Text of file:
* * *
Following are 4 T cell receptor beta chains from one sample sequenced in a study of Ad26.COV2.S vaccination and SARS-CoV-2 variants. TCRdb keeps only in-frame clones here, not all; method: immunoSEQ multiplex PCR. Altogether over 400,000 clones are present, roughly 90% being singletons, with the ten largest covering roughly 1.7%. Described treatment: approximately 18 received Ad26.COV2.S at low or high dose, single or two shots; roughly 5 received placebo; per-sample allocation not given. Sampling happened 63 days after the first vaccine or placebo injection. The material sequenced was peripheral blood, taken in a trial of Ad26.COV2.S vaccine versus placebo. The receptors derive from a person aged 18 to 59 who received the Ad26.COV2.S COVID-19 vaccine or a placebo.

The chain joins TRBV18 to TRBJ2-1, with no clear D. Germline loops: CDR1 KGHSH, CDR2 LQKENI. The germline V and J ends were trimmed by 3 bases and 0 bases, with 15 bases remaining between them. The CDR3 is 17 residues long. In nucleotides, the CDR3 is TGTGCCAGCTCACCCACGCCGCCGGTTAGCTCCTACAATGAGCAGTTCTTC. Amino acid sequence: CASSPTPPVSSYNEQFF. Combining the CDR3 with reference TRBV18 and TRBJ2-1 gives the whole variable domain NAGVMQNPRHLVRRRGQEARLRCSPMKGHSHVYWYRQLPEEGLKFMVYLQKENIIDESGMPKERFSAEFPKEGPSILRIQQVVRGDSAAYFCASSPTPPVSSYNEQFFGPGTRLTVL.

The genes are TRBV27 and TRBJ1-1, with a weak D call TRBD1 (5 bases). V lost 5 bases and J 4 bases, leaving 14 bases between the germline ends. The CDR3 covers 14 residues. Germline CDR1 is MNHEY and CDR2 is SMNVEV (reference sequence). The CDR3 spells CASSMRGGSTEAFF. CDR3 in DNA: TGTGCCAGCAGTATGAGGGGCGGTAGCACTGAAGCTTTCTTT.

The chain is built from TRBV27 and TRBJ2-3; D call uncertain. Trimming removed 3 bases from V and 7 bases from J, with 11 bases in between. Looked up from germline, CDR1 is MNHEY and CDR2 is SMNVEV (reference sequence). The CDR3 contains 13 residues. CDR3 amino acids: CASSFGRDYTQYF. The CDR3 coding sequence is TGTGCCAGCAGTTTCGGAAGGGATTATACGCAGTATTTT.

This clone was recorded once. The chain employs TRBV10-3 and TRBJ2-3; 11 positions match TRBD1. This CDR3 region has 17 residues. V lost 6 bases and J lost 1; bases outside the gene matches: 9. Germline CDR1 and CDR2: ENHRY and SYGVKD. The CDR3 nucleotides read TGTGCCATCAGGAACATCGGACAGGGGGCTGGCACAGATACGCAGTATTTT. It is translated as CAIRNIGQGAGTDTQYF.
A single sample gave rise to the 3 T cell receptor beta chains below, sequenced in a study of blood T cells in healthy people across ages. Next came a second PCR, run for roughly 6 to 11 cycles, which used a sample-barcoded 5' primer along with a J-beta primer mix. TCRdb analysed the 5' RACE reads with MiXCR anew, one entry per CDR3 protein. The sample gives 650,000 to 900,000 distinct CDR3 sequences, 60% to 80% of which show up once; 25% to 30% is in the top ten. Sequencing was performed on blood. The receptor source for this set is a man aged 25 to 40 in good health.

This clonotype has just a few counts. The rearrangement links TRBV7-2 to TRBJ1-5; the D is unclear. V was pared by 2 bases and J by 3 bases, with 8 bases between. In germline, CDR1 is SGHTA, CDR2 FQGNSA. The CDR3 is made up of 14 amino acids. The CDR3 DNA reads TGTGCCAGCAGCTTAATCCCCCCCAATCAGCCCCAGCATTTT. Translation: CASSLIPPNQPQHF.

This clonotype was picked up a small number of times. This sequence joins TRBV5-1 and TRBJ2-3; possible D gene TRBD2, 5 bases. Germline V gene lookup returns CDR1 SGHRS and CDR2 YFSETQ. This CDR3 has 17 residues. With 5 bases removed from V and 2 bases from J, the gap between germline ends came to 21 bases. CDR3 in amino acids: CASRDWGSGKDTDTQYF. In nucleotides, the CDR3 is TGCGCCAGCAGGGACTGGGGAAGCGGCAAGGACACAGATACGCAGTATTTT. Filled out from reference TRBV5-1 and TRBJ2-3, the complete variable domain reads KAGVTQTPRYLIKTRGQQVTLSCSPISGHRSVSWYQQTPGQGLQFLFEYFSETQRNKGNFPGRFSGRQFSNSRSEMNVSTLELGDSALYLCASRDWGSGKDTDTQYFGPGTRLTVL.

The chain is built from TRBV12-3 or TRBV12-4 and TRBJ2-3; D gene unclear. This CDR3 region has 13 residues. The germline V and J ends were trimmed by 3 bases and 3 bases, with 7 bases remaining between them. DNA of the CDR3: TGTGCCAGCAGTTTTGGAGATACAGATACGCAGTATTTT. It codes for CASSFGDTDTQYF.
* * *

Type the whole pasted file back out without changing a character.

Following are 4 T cell receptor beta chains from one sample sequenced in a study of Ad26.COV2.S vaccination and SARS-CoV-2 variants. TCRdb keeps only in-frame clones here, not all; method: immunoSEQ multiplex PCR. Altogether over 400,000 clones are present, roughly 90% being singletons, with the ten largest covering roughly 1.7%. Described treatment: approximately 18 received Ad26.COV2.S at low or high dose, single or two shots; roughly 5 received placebo; per-sample allocation not given. Sampling happened 63 days after the first vaccine or placebo injection. The material sequenced was peripheral blood, taken in a trial of Ad26.COV2.S vaccine versus placebo. The receptors derive from a person aged 18 to 59 who received the Ad26.COV2.S COVID-19 vaccine or a placebo.

The chain joins TRBV18 to TRBJ2-1, with no clear D. Germline loops: CDR1 KGHSH, CDR2 LQKENI. The germline V and J ends were trimmed by 3 bases and 0 bases, with 15 bases remaining between them. The CDR3 is 17 residues long. In nucleotides, the CDR3 is TGTGCCAGCTCACCCACGCCGCCGGTTAGCTCCTACAATGAGCAGTTCTTC. Amino acid sequence: CASSPTPPVSSYNEQFF. Combining the CDR3 with reference TRBV18 and TRBJ2-1 gives the whole variable domain NAGVMQNPRHLVRRRGQEARLRCSPMKGHSHVYWYRQLPEEGLKFMVYLQKENIIDESGMPKERFSAEFPKEGPSILRIQQVVRGDSAAYFCASSPTPPVSSYNEQFFGPGTRLTVL.

The genes are TRBV27 and TRBJ1-1, with a weak D call TRBD1 (5 bases). V lost 5 bases and J 4 bases, leaving 14 bases between the germline ends. The CDR3 covers 14 residues. Germline CDR1 is MNHEY and CDR2 is SMNVEV (reference sequence). The CDR3 spells CASSMRGGSTEAFF. CDR3 in DNA: TGTGCCAGCAGTATGAGGGGCGGTAGCACTGAAGCTTTCTTT.

The chain is built from TRBV27 and TRBJ2-3; D call uncertain. Trimming removed 3 bases from V and 7 bases from J, with 11 bases in between. Looked up from germline, CDR1 is MNHEY and CDR2 is SMNVEV (reference sequence). The CDR3 contains 13 residues. CDR3 amino acids: CASSFGRDYTQYF. The CDR3 coding sequence is TGTGCCAGCAGTTTCGGAAGGGATTATACGCAGTATTTT.

This clone was recorded once. The chain employs TRBV10-3 and TRBJ2-3; 11 positions match TRBD1. This CDR3 region has 17 residues. V lost 6 bases and J lost 1; bases outside the gene matches: 9. Germline CDR1 and CDR2: ENHRY and SYGVKD. The CDR3 nucleotides read TGTGCCATCAGGAACATCGGACAGGGGGCTGGCACAGATACGCAGTATTTT. It is translated as CAIRNIGQGAGTDTQYF.
A single sample gave rise to the 3 T cell receptor beta chains below, sequenced in a study of blood T cells in healthy people across ages. Next came a second PCR, run for roughly 6 to 11 cycles, which used a sample-barcoded 5' primer along with a J-beta primer mix. TCRdb analysed the 5' RACE reads with MiXCR anew, one entry per CDR3 protein. The sample gives 650,000 to 900,000 distinct CDR3 sequences, 60% to 80% of which show up once; 25% to 30% is in the top ten. Sequencing was performed on blood. The receptor source for this set is a man aged 25 to 40 in good health.

This clonotype has just a few counts. The rearrangement links TRBV7-2 to TRBJ1-5; the D is unclear. V was pared by 2 bases and J by 3 bases, with 8 bases between. In germline, CDR1 is SGHTA, CDR2 FQGNSA. The CDR3 is made up of 14 amino acids. The CDR3 DNA reads TGTGCCAGCAGCTTAATCCCCCCCAATCAGCCCCAGCATTTT. Translation: CASSLIPPNQPQHF.

This clonotype was picked up a small number of times. This sequence joins TRBV5-1 and TRBJ2-3; possible D gene TRBD2, 5 bases. Germline V gene lookup returns CDR1 SGHRS and CDR2 YFSETQ. This CDR3 has 17 residues. With 5 bases removed from V and 2 bases from J, the gap between germline ends came to 21 bases. CDR3 in amino acids: CASRDWGSGKDTDTQYF. In nucleotides, the CDR3 is TGCGCCAGCAGGGACTGGGGAAGCGGCAAGGACACAGATACGCAGTATTTT. Filled out from reference TRBV5-1 and TRBJ2-3, the complete variable domain reads KAGVTQTPRYLIKTRGQQVTLSCSPISGHRSVSWYQQTPGQGLQFLFEYFSETQRNKGNFPGRFSGRQFSNSRSEMNVSTLELGDSALYLCASRDWGSGKDTDTQYFGPGTRLTVL.

The chain is built from TRBV12-3 or TRBV12-4 and TRBJ2-3; D gene unclear. This CDR3 region has 13 residues. The germline V and J ends were trimmed by 3 bases and 3 bases, with 7 bases remaining between them. DNA of the CDR3: TGTGCCAGCAGTTTTGGAGATACAGATACGCAGTATTTT. It codes for CASSFGDTDTQYF.